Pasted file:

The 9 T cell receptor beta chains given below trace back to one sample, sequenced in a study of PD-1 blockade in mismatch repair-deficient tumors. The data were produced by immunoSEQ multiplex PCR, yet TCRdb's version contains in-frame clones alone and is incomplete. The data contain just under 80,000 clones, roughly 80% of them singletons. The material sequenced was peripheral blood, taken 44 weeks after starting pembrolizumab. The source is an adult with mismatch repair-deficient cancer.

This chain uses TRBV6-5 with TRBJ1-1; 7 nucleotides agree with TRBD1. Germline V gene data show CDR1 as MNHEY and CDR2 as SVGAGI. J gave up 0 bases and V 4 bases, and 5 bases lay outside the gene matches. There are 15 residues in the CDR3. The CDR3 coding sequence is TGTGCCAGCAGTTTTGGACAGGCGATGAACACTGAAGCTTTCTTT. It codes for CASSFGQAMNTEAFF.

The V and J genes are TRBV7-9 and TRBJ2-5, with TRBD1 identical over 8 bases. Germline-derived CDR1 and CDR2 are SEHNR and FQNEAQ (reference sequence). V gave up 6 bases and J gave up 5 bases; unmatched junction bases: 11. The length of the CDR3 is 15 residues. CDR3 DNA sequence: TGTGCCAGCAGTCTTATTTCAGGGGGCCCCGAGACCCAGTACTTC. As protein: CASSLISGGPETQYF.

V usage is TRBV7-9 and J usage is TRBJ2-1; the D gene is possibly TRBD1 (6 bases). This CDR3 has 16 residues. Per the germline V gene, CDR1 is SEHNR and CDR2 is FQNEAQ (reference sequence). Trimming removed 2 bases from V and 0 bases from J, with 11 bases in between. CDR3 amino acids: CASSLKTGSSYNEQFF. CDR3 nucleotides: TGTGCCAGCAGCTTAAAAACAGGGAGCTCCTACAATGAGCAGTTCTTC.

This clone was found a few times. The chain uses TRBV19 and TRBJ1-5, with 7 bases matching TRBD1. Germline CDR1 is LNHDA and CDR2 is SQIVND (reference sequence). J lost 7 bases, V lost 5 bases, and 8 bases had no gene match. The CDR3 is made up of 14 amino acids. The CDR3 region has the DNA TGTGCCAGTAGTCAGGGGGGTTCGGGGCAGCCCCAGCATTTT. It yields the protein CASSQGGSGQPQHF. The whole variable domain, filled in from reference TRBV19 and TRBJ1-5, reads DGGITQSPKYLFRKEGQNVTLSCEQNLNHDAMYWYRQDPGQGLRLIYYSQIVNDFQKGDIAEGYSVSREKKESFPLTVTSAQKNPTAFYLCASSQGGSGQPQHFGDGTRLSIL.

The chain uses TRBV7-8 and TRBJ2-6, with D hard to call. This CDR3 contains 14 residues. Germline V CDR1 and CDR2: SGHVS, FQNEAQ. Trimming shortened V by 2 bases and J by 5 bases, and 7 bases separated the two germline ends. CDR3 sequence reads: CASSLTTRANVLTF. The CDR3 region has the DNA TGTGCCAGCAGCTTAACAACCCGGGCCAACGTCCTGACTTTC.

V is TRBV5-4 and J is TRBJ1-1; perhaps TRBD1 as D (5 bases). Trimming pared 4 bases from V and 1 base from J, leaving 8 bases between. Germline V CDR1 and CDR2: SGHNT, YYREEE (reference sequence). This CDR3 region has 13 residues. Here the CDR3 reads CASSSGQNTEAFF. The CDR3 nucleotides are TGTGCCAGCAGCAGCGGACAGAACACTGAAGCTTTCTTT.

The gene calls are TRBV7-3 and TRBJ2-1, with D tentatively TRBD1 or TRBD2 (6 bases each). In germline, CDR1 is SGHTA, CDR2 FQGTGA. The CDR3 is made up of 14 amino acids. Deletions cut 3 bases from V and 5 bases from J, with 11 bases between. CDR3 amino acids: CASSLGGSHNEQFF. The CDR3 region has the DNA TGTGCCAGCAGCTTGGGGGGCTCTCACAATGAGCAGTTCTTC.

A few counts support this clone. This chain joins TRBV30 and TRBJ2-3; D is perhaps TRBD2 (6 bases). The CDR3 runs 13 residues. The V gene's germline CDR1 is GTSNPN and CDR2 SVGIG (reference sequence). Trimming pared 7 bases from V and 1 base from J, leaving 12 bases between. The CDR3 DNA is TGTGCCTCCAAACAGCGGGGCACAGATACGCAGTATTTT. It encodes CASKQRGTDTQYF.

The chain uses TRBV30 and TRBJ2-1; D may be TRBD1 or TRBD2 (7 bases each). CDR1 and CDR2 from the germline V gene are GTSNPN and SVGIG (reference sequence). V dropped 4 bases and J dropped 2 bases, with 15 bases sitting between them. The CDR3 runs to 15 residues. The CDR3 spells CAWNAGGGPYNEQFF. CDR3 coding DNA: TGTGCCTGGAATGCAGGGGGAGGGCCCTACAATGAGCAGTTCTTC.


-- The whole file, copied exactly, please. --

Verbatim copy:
The 9 T cell receptor beta chains given below trace back to one sample, sequenced in a study of PD-1 blockade in mismatch repair-deficient tumors. The data were produced by immunoSEQ multiplex PCR, yet TCRdb's version contains in-frame clones alone and is incomplete. The data contain just under 80,000 clones, roughly 80% of them singletons. The material sequenced was peripheral blood, taken 44 weeks after starting pembrolizumab. The source is an adult with mismatch repair-deficient cancer.

This chain uses TRBV6-5 with TRBJ1-1; 7 nucleotides agree with TRBD1. Germline V gene data show CDR1 as MNHEY and CDR2 as SVGAGI. J gave up 0 bases and V 4 bases, and 5 bases lay outside the gene matches. There are 15 residues in the CDR3. The CDR3 coding sequence is TGTGCCAGCAGTTTTGGACAGGCGATGAACACTGAAGCTTTCTTT. It codes for CASSFGQAMNTEAFF.

The V and J genes are TRBV7-9 and TRBJ2-5, with TRBD1 identical over 8 bases. Germline-derived CDR1 and CDR2 are SEHNR and FQNEAQ (reference sequence). V gave up 6 bases and J gave up 5 bases; unmatched junction bases: 11. The length of the CDR3 is 15 residues. CDR3 DNA sequence: TGTGCCAGCAGTCTTATTTCAGGGGGCCCCGAGACCCAGTACTTC. As protein: CASSLISGGPETQYF.

V usage is TRBV7-9 and J usage is TRBJ2-1; the D gene is possibly TRBD1 (6 bases). This CDR3 has 16 residues. Per the germline V gene, CDR1 is SEHNR and CDR2 is FQNEAQ (reference sequence). Trimming removed 2 bases from V and 0 bases from J, with 11 bases in between. CDR3 amino acids: CASSLKTGSSYNEQFF. CDR3 nucleotides: TGTGCCAGCAGCTTAAAAACAGGGAGCTCCTACAATGAGCAGTTCTTC.

This clone was found a few times. The chain uses TRBV19 and TRBJ1-5, with 7 bases matching TRBD1. Germline CDR1 is LNHDA and CDR2 is SQIVND (reference sequence). J lost 7 bases, V lost 5 bases, and 8 bases had no gene match. The CDR3 is made up of 14 amino acids. The CDR3 region has the DNA TGTGCCAGTAGTCAGGGGGGTTCGGGGCAGCCCCAGCATTTT. It yields the protein CASSQGGSGQPQHF. The whole variable domain, filled in from reference TRBV19 and TRBJ1-5, reads DGGITQSPKYLFRKEGQNVTLSCEQNLNHDAMYWYRQDPGQGLRLIYYSQIVNDFQKGDIAEGYSVSREKKESFPLTVTSAQKNPTAFYLCASSQGGSGQPQHFGDGTRLSIL.

The chain uses TRBV7-8 and TRBJ2-6, with D hard to call. This CDR3 contains 14 residues. Germline V CDR1 and CDR2: SGHVS, FQNEAQ. Trimming shortened V by 2 bases and J by 5 bases, and 7 bases separated the two germline ends. CDR3 sequence reads: CASSLTTRANVLTF. The CDR3 region has the DNA TGTGCCAGCAGCTTAACAACCCGGGCCAACGTCCTGACTTTC.

V is TRBV5-4 and J is TRBJ1-1; perhaps TRBD1 as D (5 bases). Trimming pared 4 bases from V and 1 base from J, leaving 8 bases between. Germline V CDR1 and CDR2: SGHNT, YYREEE (reference sequence). This CDR3 region has 13 residues. Here the CDR3 reads CASSSGQNTEAFF. The CDR3 nucleotides are TGTGCCAGCAGCAGCGGACAGAACACTGAAGCTTTCTTT.

The gene calls are TRBV7-3 and TRBJ2-1, with D tentatively TRBD1 or TRBD2 (6 bases each). In germline, CDR1 is SGHTA, CDR2 FQGTGA. The CDR3 is made up of 14 amino acids. Deletions cut 3 bases from V and 5 bases from J, with 11 bases between. CDR3 amino acids: CASSLGGSHNEQFF. The CDR3 region has the DNA TGTGCCAGCAGCTTGGGGGGCTCTCACAATGAGCAGTTCTTC.

A few counts support this clone. This chain joins TRBV30 and TRBJ2-3; D is perhaps TRBD2 (6 bases). The CDR3 runs 13 residues. The V gene's germline CDR1 is GTSNPN and CDR2 SVGIG (reference sequence). Trimming pared 7 bases from V and 1 base from J, leaving 12 bases between. The CDR3 DNA is TGTGCCTCCAAACAGCGGGGCACAGATACGCAGTATTTT. It encodes CASKQRGTDTQYF.

The chain uses TRBV30 and TRBJ2-1; D may be TRBD1 or TRBD2 (7 bases each). CDR1 and CDR2 from the germline V gene are GTSNPN and SVGIG (reference sequence). V dropped 4 bases and J dropped 2 bases, with 15 bases sitting between them. The CDR3 runs to 15 residues. The CDR3 spells CAWNAGGGPYNEQFF. CDR3 coding DNA: TGTGCCTGGAATGCAGGGGGAGGGCCCTACAATGAGCAGTTCTTC.